‘transit_method.width-1024’

When a planet crosses directly between us and its star, we see the star dim slightly because the planet is blocking out a portion of the light. This is one method scientists use to find exoplanets. They make a plot called a light curve with the brightness of the star versus time. Using this plot, scientists can see what percentage of the star's light the planet blocks and how long it takes the planet to cross the disk of the star. Credit: NASA's Goddard Space Flight Center

Image Caption – When a planet crosses directly between us and its star, we see the star dim slightly because the planet is blocking out a portion of the light. This is one method scientists use to find exoplanets. They make a plot called a light curve with the brightness of the star versus time. Using this plot, scientists can see what percentage of the star’s light the planet blocks and how long it takes the planet to cross the disk of the star. Credit: NASA’s Goddard Space Flight Center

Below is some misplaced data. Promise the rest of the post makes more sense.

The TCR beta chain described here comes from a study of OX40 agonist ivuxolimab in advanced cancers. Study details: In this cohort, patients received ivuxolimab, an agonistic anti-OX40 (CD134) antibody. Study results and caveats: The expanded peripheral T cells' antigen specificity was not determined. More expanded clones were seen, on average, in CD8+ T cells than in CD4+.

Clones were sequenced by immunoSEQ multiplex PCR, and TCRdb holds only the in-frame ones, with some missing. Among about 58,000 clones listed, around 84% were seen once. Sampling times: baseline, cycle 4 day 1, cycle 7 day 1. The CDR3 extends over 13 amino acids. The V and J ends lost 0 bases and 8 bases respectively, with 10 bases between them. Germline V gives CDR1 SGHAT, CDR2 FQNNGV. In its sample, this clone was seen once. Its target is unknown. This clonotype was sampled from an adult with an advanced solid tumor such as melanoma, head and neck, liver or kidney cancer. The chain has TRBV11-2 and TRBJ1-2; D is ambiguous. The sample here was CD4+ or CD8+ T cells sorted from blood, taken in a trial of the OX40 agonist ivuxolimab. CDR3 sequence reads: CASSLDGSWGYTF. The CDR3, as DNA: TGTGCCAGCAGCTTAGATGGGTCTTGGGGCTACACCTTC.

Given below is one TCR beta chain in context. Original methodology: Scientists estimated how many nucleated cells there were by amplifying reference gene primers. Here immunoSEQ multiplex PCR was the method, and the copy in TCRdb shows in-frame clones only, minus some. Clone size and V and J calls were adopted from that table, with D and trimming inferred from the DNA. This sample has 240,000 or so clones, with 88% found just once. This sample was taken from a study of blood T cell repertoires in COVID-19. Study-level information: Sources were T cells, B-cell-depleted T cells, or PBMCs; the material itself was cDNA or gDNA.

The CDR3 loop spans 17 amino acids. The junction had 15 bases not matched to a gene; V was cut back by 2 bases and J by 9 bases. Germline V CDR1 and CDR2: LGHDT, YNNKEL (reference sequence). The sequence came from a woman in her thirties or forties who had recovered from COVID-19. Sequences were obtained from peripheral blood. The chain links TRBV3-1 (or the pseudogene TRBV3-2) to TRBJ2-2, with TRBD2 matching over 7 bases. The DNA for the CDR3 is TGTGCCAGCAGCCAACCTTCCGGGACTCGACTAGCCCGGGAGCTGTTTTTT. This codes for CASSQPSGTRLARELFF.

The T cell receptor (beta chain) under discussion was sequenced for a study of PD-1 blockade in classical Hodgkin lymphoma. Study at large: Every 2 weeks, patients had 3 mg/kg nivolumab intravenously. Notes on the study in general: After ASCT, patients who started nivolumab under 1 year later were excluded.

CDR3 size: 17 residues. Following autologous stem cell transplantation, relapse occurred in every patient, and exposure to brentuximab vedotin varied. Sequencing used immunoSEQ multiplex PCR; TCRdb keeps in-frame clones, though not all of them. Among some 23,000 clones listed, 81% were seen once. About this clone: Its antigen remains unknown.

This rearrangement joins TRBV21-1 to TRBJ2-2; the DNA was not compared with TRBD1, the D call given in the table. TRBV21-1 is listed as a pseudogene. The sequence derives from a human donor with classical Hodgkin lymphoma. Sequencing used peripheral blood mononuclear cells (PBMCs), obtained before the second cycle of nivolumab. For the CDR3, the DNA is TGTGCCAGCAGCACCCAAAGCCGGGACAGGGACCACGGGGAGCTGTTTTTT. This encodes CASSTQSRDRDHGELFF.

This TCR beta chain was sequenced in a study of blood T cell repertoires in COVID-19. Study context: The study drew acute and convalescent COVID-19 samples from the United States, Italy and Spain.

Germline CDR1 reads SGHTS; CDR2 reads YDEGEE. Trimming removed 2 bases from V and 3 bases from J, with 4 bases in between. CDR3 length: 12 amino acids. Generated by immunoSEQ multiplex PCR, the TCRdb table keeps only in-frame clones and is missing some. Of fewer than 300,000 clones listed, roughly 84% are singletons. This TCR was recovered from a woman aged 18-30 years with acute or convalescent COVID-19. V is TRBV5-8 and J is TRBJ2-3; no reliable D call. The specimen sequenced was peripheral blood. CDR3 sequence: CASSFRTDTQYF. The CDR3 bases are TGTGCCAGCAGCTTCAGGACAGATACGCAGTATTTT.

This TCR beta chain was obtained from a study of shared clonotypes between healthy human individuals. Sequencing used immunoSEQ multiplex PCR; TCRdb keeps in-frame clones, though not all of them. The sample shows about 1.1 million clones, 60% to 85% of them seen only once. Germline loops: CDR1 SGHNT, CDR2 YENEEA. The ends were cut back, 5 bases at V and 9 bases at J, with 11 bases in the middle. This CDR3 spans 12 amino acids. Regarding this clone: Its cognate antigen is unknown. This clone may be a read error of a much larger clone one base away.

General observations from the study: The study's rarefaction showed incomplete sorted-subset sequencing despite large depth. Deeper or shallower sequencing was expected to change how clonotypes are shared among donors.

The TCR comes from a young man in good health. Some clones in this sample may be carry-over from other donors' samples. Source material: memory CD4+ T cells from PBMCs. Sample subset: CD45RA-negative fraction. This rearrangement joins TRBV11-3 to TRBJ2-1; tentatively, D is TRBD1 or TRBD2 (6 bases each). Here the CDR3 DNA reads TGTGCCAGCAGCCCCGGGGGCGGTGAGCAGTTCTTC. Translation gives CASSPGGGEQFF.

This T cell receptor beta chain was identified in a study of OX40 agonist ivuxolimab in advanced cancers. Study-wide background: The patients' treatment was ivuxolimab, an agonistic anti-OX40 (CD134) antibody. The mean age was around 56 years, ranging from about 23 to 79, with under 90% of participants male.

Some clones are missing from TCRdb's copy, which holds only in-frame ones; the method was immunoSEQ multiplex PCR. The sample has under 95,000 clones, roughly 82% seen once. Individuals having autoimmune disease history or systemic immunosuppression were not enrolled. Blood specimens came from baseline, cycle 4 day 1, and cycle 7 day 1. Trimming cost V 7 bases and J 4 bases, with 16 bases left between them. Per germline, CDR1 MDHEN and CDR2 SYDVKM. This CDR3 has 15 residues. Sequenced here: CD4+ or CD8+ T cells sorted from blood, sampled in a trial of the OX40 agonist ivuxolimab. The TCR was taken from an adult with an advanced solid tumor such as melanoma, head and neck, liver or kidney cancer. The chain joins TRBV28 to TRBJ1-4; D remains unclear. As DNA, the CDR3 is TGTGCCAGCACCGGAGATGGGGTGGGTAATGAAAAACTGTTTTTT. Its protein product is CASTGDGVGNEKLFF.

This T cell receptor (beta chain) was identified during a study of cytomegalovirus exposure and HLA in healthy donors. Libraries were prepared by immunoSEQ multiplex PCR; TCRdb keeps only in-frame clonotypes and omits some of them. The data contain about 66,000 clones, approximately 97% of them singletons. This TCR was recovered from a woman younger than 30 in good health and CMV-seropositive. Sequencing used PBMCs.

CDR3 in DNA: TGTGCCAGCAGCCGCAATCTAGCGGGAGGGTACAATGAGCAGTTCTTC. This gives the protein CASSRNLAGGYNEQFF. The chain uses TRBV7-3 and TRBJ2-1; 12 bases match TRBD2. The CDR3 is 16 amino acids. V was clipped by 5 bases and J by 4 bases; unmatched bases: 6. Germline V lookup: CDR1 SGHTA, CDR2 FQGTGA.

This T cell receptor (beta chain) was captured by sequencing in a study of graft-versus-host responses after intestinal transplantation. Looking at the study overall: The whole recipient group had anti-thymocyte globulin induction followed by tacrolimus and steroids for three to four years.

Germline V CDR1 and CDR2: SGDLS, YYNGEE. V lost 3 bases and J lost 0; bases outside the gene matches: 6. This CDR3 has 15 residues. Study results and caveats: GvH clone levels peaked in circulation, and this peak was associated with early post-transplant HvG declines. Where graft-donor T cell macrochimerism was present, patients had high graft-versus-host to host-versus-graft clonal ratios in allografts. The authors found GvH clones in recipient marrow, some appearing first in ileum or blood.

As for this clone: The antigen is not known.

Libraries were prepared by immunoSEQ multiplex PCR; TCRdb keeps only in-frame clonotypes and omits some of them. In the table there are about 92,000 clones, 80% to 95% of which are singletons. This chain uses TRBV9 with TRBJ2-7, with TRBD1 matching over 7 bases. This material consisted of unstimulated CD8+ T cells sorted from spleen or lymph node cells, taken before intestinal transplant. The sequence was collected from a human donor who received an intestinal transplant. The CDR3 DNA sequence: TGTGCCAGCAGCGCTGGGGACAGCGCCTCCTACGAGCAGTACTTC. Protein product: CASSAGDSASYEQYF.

Leave a Reply